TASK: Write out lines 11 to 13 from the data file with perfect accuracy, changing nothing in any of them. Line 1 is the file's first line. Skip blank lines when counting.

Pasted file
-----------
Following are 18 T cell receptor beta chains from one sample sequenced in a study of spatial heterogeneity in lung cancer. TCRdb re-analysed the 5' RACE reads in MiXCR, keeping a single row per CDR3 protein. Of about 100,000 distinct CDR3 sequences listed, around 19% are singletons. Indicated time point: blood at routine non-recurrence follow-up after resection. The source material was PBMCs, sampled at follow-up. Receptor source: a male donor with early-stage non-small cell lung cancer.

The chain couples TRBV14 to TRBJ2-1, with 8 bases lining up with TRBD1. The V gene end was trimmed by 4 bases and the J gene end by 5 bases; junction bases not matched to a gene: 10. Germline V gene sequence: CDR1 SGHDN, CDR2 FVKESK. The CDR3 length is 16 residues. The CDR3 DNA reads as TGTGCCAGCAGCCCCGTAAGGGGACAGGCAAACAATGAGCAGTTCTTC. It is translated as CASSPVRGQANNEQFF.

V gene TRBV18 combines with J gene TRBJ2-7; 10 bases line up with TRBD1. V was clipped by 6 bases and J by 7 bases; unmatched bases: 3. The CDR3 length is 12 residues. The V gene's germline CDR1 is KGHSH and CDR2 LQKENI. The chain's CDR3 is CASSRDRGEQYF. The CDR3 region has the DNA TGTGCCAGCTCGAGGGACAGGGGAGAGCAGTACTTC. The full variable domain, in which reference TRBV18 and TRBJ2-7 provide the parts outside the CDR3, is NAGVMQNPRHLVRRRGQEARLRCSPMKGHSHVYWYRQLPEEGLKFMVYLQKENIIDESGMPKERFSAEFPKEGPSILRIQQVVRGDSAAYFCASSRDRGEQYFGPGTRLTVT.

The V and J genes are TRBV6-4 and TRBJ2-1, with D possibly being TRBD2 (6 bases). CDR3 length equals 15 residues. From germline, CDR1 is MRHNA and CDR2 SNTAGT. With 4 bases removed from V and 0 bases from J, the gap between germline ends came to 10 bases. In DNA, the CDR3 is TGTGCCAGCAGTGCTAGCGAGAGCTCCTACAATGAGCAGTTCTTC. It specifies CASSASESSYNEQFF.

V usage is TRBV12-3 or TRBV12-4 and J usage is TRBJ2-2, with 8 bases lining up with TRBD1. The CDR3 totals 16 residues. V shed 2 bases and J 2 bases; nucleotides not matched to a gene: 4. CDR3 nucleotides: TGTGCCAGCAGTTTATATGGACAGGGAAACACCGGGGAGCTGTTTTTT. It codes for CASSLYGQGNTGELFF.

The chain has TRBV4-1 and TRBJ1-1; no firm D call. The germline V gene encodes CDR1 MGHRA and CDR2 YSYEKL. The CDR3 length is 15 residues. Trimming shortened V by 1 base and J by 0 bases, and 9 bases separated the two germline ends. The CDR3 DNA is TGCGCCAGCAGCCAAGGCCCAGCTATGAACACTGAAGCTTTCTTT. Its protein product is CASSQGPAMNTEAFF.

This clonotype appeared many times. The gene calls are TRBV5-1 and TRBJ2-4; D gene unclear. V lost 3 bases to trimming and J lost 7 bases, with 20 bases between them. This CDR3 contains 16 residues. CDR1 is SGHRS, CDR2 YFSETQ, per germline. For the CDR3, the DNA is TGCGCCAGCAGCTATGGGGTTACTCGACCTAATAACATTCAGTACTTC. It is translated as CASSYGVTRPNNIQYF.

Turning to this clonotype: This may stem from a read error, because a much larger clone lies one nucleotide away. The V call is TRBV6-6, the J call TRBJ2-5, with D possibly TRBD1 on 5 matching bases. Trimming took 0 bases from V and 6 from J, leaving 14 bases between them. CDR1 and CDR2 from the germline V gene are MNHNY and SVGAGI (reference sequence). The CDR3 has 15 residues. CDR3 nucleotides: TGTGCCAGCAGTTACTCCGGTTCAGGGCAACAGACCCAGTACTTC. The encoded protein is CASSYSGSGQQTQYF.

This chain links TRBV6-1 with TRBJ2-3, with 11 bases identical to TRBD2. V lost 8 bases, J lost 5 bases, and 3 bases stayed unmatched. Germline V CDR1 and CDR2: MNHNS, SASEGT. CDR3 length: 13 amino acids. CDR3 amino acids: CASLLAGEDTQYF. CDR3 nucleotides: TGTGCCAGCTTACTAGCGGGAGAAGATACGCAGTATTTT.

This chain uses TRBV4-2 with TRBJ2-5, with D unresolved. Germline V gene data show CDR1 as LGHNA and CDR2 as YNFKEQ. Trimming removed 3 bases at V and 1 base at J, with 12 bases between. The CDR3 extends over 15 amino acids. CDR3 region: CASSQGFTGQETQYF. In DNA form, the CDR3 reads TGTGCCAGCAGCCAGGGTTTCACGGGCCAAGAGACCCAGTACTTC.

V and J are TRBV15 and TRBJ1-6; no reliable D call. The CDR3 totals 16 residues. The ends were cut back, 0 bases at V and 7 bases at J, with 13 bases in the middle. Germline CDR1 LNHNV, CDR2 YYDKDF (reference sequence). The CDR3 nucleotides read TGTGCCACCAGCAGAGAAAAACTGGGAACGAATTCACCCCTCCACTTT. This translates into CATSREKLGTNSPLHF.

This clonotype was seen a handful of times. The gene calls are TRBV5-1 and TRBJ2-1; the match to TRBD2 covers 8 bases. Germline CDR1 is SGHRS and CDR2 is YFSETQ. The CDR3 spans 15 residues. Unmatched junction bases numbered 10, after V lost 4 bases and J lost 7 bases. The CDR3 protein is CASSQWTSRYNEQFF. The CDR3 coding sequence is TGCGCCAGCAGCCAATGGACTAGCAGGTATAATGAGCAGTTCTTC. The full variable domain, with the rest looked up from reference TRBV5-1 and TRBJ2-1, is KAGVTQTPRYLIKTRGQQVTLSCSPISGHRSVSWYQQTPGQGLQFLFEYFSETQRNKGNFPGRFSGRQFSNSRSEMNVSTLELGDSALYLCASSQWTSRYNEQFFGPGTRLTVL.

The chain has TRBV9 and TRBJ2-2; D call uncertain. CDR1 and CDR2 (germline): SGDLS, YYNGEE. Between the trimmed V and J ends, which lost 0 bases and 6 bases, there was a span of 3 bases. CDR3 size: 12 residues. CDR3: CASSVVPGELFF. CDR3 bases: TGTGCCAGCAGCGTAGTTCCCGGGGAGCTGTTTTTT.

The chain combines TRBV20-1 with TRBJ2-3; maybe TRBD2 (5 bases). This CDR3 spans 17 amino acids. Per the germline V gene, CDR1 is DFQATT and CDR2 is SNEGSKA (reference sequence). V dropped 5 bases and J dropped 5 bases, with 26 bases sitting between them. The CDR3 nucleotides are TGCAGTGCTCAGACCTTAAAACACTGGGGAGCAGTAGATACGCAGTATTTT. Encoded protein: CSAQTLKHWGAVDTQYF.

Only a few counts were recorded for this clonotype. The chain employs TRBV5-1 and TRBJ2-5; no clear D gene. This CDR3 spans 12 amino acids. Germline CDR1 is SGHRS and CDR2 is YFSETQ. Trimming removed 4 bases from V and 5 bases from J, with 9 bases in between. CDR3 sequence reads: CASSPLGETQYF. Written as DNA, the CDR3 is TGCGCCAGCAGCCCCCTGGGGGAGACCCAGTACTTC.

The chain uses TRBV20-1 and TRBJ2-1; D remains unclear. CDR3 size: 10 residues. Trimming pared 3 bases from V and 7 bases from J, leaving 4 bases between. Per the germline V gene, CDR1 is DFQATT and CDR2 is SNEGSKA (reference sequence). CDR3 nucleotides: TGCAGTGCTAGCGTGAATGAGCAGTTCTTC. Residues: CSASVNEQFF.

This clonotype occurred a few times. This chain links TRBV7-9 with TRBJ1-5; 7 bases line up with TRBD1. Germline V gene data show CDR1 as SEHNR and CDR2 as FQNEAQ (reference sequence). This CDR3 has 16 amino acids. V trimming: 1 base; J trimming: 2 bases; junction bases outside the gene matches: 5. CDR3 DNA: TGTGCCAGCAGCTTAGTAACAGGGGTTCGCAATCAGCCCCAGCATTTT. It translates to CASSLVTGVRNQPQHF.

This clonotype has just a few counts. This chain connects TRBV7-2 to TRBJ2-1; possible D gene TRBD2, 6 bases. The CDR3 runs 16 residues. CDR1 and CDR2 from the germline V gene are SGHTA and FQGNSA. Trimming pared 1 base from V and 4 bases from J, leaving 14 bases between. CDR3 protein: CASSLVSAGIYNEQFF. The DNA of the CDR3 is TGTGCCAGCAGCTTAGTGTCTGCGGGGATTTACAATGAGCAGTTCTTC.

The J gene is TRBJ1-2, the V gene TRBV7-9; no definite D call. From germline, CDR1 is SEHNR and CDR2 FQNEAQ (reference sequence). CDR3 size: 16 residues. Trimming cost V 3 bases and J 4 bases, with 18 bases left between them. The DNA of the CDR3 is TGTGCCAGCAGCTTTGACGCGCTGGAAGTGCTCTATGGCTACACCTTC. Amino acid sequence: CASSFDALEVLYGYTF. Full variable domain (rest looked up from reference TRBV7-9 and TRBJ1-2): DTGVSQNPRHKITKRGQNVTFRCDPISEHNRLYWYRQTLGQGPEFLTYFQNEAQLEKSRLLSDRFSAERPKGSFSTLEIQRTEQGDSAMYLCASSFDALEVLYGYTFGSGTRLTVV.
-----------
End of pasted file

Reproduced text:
V and J are TRBV15 and TRBJ1-6; no reliable D call. The CDR3 totals 16 residues. The ends were cut back, 0 bases at V and 7 bases at J, with 13 bases in the middle. Germline CDR1 LNHNV, CDR2 YYDKDF (reference sequence). The CDR3 nucleotides read TGTGCCACCAGCAGAGAAAAACTGGGAACGAATTCACCCCTCCACTTT. This translates into CATSREKLGTNSPLHF.

This clonotype was seen a handful of times. The gene calls are TRBV5-1 and TRBJ2-1; the match to TRBD2 covers 8 bases. Germline CDR1 is SGHRS and CDR2 is YFSETQ. The CDR3 spans 15 residues. Unmatched junction bases numbered 10, after V lost 4 bases and J lost 7 bases. The CDR3 protein is CASSQWTSRYNEQFF. The CDR3 coding sequence is TGCGCCAGCAGCCAATGGACTAGCAGGTATAATGAGCAGTTCTTC. The full variable domain, with the rest looked up from reference TRBV5-1 and TRBJ2-1, is KAGVTQTPRYLIKTRGQQVTLSCSPISGHRSVSWYQQTPGQGLQFLFEYFSETQRNKGNFPGRFSGRQFSNSRSEMNVSTLELGDSALYLCASSQWTSRYNEQFFGPGTRLTVL.

The chain has TRBV9 and TRBJ2-2; D call uncertain. CDR1 and CDR2 (germline): SGDLS, YYNGEE. Between the trimmed V and J ends, which lost 0 bases and 6 bases, there was a span of 3 bases. CDR3 size: 12 residues. CDR3: CASSVVPGELFF. CDR3 bases: TGTGCCAGCAGCGTAGTTCCCGGGGAGCTGTTTTTT.